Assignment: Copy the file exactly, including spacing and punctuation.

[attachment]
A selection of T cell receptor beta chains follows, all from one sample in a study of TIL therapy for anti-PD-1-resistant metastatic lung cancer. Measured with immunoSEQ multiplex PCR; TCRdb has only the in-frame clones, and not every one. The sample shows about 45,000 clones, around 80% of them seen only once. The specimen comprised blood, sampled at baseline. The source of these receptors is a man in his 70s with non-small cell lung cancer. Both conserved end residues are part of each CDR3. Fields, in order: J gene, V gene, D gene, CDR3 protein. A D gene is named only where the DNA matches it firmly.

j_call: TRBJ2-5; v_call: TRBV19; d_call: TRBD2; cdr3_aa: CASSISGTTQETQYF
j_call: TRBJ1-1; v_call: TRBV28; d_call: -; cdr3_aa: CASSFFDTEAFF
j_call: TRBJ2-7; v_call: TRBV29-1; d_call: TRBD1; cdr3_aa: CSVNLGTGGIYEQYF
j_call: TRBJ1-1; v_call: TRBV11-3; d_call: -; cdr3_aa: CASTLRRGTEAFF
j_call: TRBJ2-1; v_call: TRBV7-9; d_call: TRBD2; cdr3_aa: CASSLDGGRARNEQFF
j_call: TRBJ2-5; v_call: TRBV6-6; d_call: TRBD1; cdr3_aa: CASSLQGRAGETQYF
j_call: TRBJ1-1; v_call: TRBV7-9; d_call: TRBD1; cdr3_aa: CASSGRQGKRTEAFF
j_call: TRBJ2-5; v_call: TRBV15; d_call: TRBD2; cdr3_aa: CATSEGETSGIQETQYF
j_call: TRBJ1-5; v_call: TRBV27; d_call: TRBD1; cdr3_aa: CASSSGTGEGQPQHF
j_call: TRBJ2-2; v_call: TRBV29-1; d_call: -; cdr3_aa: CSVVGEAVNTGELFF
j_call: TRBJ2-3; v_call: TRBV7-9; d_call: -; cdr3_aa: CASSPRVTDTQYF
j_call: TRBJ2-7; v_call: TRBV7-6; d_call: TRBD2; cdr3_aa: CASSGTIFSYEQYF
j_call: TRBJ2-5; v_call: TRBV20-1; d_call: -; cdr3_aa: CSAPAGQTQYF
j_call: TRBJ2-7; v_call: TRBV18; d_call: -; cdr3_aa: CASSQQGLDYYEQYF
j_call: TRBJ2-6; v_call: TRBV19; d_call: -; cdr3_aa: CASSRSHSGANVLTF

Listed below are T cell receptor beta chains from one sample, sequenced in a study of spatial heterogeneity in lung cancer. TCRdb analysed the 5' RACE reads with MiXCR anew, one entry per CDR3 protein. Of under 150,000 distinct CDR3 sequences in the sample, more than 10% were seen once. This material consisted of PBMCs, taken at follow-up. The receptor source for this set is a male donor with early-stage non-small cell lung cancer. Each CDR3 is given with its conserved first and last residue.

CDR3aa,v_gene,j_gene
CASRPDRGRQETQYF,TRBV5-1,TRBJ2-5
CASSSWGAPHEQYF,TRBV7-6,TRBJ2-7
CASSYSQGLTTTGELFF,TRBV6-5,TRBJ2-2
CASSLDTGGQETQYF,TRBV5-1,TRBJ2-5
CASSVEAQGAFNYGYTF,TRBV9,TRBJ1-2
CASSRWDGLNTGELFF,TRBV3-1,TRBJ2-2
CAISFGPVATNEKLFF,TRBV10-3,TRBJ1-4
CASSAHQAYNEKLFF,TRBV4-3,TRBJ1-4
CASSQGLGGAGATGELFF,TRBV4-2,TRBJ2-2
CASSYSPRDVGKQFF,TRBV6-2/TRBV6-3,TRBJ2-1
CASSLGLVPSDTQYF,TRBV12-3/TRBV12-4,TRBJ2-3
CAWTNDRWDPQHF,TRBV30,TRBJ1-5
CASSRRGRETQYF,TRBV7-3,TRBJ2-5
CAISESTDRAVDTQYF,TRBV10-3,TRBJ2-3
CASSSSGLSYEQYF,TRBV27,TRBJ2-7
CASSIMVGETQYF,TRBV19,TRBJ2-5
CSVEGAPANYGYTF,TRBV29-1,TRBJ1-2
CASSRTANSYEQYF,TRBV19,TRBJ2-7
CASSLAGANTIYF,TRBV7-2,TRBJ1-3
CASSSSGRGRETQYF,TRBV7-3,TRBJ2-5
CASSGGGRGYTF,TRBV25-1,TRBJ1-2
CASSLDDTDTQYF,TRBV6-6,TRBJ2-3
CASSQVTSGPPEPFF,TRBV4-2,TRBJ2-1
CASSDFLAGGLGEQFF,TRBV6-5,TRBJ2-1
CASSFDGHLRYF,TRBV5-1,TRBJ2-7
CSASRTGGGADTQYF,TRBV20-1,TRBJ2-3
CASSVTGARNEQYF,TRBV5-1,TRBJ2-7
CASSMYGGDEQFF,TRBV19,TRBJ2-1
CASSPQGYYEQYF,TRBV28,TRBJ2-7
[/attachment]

A selection of T cell receptor beta chains follows, all from one sample in a study of TIL therapy for anti-PD-1-resistant metastatic lung cancer. Measured with immunoSEQ multiplex PCR; TCRdb has only the in-frame clones, and not every one. The sample shows about 45,000 clones, around 80% of them seen only once. The specimen comprised blood, sampled at baseline. The source of these receptors is a man in his 70s with non-small cell lung cancer. Both conserved end residues are part of each CDR3. Fields, in order: J gene, V gene, D gene, CDR3 protein. A D gene is named only where the DNA matches it firmly.

j_call: TRBJ2-5; v_call: TRBV19; d_call: TRBD2; cdr3_aa: CASSISGTTQETQYF
j_call: TRBJ1-1; v_call: TRBV28; d_call: -; cdr3_aa: CASSFFDTEAFF
j_call: TRBJ2-7; v_call: TRBV29-1; d_call: TRBD1; cdr3_aa: CSVNLGTGGIYEQYF
j_call: TRBJ1-1; v_call: TRBV11-3; d_call: -; cdr3_aa: CASTLRRGTEAFF
j_call: TRBJ2-1; v_call: TRBV7-9; d_call: TRBD2; cdr3_aa: CASSLDGGRARNEQFF
j_call: TRBJ2-5; v_call: TRBV6-6; d_call: TRBD1; cdr3_aa: CASSLQGRAGETQYF
j_call: TRBJ1-1; v_call: TRBV7-9; d_call: TRBD1; cdr3_aa: CASSGRQGKRTEAFF
j_call: TRBJ2-5; v_call: TRBV15; d_call: TRBD2; cdr3_aa: CATSEGETSGIQETQYF
j_call: TRBJ1-5; v_call: TRBV27; d_call: TRBD1; cdr3_aa: CASSSGTGEGQPQHF
j_call: TRBJ2-2; v_call: TRBV29-1; d_call: -; cdr3_aa: CSVVGEAVNTGELFF
j_call: TRBJ2-3; v_call: TRBV7-9; d_call: -; cdr3_aa: CASSPRVTDTQYF
j_call: TRBJ2-7; v_call: TRBV7-6; d_call: TRBD2; cdr3_aa: CASSGTIFSYEQYF
j_call: TRBJ2-5; v_call: TRBV20-1; d_call: -; cdr3_aa: CSAPAGQTQYF
j_call: TRBJ2-7; v_call: TRBV18; d_call: -; cdr3_aa: CASSQQGLDYYEQYF
j_call: TRBJ2-6; v_call: TRBV19; d_call: -; cdr3_aa: CASSRSHSGANVLTF

Listed below are T cell receptor beta chains from one sample, sequenced in a study of spatial heterogeneity in lung cancer. TCRdb analysed the 5' RACE reads with MiXCR anew, one entry per CDR3 protein. Of under 150,000 distinct CDR3 sequences in the sample, more than 10% were seen once. This material consisted of PBMCs, taken at follow-up. The receptor source for this set is a male donor with early-stage non-small cell lung cancer. Each CDR3 is given with its conserved first and last residue.

CDR3aa,v_gene,j_gene
CASRPDRGRQETQYF,TRBV5-1,TRBJ2-5
CASSSWGAPHEQYF,TRBV7-6,TRBJ2-7
CASSYSQGLTTTGELFF,TRBV6-5,TRBJ2-2
CASSLDTGGQETQYF,TRBV5-1,TRBJ2-5
CASSVEAQGAFNYGYTF,TRBV9,TRBJ1-2
CASSRWDGLNTGELFF,TRBV3-1,TRBJ2-2
CAISFGPVATNEKLFF,TRBV10-3,TRBJ1-4
CASSAHQAYNEKLFF,TRBV4-3,TRBJ1-4
CASSQGLGGAGATGELFF,TRBV4-2,TRBJ2-2
CASSYSPRDVGKQFF,TRBV6-2/TRBV6-3,TRBJ2-1
CASSLGLVPSDTQYF,TRBV12-3/TRBV12-4,TRBJ2-3
CAWTNDRWDPQHF,TRBV30,TRBJ1-5
CASSRRGRETQYF,TRBV7-3,TRBJ2-5
CAISESTDRAVDTQYF,TRBV10-3,TRBJ2-3
CASSSSGLSYEQYF,TRBV27,TRBJ2-7
CASSIMVGETQYF,TRBV19,TRBJ2-5
CSVEGAPANYGYTF,TRBV29-1,TRBJ1-2
CASSRTANSYEQYF,TRBV19,TRBJ2-7
CASSLAGANTIYF,TRBV7-2,TRBJ1-3
CASSSSGRGRETQYF,TRBV7-3,TRBJ2-5
CASSGGGRGYTF,TRBV25-1,TRBJ1-2
CASSLDDTDTQYF,TRBV6-6,TRBJ2-3
CASSQVTSGPPEPFF,TRBV4-2,TRBJ2-1
CASSDFLAGGLGEQFF,TRBV6-5,TRBJ2-1
CASSFDGHLRYF,TRBV5-1,TRBJ2-7
CSASRTGGGADTQYF,TRBV20-1,TRBJ2-3
CASSVTGARNEQYF,TRBV5-1,TRBJ2-7
CASSMYGGDEQFF,TRBV19,TRBJ2-1
CASSPQGYYEQYF,TRBV28,TRBJ2-7